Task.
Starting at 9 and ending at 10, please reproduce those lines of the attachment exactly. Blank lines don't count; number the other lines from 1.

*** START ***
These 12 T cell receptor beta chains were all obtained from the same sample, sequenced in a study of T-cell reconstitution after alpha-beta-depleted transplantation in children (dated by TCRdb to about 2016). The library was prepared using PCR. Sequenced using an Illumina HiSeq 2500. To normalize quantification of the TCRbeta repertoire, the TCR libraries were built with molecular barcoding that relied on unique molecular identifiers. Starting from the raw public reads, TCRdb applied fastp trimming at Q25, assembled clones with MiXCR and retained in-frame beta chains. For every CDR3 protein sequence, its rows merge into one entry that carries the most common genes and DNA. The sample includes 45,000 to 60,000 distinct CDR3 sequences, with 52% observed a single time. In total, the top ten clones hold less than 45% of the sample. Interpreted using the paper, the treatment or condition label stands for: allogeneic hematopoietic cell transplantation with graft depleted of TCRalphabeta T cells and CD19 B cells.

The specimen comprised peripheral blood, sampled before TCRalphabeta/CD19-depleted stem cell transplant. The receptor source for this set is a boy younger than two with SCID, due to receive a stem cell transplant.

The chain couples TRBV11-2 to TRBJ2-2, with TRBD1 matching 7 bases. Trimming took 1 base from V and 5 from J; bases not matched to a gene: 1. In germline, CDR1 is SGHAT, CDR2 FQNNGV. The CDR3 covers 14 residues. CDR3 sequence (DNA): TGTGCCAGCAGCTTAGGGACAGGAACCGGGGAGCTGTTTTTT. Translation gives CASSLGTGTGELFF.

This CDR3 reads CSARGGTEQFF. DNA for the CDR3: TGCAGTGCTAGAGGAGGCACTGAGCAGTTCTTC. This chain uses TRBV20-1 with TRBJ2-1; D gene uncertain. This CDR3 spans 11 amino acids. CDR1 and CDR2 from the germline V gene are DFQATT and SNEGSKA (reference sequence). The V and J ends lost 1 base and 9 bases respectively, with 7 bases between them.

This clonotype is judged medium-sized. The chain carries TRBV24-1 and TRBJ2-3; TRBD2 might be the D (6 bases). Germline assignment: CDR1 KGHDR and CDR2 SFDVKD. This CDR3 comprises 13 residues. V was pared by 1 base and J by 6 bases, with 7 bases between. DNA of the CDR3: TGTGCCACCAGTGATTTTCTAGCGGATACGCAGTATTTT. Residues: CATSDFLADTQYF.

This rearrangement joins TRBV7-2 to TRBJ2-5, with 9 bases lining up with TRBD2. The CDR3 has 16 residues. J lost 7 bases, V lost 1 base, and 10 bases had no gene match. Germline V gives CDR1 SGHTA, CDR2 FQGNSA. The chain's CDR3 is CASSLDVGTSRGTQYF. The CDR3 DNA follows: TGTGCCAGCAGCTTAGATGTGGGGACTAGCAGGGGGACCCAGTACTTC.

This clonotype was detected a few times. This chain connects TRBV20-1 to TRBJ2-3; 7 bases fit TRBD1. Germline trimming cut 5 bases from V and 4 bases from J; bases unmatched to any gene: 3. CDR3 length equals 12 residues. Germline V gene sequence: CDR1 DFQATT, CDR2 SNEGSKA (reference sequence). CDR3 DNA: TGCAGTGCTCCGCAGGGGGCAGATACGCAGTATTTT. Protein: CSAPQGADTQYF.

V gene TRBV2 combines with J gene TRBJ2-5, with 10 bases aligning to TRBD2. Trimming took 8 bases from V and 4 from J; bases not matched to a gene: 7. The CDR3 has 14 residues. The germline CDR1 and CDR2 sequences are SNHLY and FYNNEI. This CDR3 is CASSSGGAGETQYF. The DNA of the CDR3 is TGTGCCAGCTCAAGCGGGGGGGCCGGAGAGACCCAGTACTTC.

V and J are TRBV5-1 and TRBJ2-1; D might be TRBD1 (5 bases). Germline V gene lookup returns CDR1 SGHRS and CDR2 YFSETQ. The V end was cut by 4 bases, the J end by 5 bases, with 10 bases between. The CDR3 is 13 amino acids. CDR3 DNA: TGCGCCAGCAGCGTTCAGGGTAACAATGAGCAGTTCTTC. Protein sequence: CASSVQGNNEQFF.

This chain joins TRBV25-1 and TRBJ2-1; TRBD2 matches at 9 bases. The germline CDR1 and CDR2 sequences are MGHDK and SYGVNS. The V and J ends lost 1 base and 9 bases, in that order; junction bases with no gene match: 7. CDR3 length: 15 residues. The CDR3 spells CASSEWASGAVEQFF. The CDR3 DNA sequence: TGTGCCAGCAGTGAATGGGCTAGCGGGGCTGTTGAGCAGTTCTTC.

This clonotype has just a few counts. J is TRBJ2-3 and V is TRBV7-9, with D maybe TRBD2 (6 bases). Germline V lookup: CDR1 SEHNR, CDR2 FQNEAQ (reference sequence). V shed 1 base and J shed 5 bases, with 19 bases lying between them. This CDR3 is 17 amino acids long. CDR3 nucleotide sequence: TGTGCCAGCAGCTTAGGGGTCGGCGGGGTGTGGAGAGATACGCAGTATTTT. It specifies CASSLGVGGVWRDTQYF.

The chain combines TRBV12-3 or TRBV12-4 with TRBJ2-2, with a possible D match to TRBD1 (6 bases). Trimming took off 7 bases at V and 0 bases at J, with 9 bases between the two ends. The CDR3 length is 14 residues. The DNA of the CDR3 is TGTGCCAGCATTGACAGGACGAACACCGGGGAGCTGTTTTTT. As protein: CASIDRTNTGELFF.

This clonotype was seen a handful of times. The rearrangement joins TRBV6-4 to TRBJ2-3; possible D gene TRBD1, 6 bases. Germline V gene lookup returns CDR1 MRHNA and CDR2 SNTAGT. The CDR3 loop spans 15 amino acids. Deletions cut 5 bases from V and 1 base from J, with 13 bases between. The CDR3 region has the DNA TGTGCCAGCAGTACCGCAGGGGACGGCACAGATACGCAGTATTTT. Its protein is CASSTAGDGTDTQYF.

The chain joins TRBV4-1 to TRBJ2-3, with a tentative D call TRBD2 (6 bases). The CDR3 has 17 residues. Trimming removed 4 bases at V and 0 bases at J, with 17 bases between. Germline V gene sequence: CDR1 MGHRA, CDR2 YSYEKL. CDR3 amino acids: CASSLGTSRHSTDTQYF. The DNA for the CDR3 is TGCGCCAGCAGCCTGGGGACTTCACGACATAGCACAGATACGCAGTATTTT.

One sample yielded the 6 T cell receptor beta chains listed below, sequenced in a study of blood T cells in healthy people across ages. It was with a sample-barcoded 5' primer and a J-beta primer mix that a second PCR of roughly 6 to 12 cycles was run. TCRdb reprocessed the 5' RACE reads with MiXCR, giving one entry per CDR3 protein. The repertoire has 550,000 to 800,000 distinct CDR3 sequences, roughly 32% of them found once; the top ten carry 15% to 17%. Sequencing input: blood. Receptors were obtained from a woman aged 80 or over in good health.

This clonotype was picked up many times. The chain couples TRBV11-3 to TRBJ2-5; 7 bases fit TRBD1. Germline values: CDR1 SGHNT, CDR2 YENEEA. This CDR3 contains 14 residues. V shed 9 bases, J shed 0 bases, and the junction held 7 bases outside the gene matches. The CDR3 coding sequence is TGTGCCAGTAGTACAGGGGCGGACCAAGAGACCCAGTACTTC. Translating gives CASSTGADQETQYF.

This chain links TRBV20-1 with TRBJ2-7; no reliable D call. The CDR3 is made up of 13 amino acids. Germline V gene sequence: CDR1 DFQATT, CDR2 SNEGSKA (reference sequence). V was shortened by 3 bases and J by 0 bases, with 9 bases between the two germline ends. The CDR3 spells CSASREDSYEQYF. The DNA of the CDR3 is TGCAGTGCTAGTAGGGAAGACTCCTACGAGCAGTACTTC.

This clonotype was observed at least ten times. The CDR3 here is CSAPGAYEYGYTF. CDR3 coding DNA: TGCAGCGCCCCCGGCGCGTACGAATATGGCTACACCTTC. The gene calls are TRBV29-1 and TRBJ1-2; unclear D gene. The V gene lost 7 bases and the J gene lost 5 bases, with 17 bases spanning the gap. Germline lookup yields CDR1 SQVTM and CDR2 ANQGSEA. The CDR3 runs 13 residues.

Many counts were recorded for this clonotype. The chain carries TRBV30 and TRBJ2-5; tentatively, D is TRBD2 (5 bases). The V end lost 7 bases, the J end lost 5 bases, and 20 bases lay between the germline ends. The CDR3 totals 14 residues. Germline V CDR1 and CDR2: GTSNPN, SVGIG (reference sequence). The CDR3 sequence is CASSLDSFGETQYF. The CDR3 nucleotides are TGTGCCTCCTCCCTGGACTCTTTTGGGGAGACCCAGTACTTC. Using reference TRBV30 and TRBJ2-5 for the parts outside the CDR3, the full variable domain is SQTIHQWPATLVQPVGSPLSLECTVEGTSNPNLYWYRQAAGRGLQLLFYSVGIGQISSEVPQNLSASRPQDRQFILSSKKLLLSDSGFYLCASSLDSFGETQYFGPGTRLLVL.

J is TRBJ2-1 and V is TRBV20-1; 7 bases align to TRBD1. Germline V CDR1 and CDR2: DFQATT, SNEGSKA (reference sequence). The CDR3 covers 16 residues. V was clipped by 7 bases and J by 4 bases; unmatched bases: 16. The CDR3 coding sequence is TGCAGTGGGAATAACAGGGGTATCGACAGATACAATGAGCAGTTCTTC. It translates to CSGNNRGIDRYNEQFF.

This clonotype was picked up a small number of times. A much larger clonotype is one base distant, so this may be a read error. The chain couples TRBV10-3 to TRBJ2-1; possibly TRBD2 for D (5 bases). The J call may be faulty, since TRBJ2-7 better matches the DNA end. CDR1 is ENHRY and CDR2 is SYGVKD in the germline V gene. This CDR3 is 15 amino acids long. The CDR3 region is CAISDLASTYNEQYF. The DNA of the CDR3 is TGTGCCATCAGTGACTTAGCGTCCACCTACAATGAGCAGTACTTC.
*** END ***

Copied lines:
V and J are TRBV5-1 and TRBJ2-1; D might be TRBD1 (5 bases). Germline V gene lookup returns CDR1 SGHRS and CDR2 YFSETQ. The V end was cut by 4 bases, the J end by 5 bases, with 10 bases between. The CDR3 is 13 amino acids. CDR3 DNA: TGCGCCAGCAGCGTTCAGGGTAACAATGAGCAGTTCTTC. Protein sequence: CASSVQGNNEQFF.

This chain joins TRBV25-1 and TRBJ2-1; TRBD2 matches at 9 bases. The germline CDR1 and CDR2 sequences are MGHDK and SYGVNS. The V and J ends lost 1 base and 9 bases, in that order; junction bases with no gene match: 7. CDR3 length: 15 residues. The CDR3 spells CASSEWASGAVEQFF. The CDR3 DNA sequence: TGTGCCAGCAGTGAATGGGCTAGCGGGGCTGTTGAGCAGTTCTTC.